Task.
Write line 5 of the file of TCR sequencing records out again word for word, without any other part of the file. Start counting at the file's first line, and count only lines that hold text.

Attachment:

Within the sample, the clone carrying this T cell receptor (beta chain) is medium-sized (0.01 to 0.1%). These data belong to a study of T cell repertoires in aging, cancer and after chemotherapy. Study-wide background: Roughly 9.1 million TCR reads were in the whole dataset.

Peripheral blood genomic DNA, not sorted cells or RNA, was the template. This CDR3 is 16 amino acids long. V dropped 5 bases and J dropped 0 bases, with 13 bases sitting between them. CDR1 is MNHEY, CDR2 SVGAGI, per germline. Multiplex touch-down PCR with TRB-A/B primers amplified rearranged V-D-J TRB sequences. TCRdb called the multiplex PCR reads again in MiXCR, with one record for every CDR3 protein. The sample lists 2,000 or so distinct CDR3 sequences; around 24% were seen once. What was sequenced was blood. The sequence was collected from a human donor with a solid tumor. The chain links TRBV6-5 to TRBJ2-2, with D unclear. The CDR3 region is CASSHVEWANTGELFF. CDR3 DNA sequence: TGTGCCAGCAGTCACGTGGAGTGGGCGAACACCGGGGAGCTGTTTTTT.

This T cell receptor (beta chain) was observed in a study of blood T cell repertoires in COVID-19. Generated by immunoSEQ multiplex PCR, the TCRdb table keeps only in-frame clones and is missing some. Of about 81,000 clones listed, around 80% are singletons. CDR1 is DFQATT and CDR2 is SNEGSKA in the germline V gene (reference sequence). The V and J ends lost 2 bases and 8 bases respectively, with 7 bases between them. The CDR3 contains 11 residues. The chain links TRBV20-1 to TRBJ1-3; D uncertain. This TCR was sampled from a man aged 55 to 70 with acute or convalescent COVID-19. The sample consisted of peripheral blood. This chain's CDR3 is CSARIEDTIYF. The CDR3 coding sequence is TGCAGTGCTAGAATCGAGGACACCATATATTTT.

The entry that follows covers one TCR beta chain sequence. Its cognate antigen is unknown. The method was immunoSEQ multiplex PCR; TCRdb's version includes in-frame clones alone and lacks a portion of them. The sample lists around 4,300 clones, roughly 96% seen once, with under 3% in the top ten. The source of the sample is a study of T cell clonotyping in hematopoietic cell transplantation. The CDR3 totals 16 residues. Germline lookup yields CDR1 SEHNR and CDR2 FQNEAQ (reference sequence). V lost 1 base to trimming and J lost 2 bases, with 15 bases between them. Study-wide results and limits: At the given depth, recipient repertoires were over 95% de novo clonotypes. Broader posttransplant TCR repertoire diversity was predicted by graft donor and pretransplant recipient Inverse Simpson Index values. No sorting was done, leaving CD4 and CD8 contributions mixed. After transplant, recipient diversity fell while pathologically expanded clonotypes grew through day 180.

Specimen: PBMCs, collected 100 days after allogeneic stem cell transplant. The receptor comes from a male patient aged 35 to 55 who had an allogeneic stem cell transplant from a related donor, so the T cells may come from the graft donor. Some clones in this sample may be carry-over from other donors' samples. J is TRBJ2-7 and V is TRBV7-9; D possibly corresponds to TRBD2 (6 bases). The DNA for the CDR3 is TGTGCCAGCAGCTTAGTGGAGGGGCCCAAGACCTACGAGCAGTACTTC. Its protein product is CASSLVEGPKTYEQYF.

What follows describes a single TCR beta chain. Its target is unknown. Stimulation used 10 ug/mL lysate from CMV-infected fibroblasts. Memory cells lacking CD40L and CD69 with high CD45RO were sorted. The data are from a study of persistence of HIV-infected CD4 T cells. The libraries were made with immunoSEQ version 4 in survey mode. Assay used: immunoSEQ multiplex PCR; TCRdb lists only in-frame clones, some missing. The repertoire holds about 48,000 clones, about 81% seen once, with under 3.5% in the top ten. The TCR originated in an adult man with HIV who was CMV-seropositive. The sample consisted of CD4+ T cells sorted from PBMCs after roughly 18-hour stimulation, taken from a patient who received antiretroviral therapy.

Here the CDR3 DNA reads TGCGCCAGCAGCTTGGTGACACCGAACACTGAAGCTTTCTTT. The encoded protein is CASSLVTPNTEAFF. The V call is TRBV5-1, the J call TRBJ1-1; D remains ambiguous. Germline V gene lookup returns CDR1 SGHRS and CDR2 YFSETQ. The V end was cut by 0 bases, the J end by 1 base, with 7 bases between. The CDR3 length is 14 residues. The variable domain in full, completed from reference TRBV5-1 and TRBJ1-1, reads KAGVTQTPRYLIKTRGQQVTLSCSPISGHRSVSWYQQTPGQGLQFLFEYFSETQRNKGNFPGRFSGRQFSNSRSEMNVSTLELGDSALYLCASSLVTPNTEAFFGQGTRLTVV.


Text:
Specimen: PBMCs, collected 100 days after allogeneic stem cell transplant. The receptor comes from a male patient aged 35 to 55 who had an allogeneic stem cell transplant from a related donor, so the T cells may come from the graft donor. Some clones in this sample may be carry-over from other donors' samples. J is TRBJ2-7 and V is TRBV7-9; D possibly corresponds to TRBD2 (6 bases). The DNA for the CDR3 is TGTGCCAGCAGCTTAGTGGAGGGGCCCAAGACCTACGAGCAGTACTTC. Its protein product is CASSLVEGPKTYEQYF.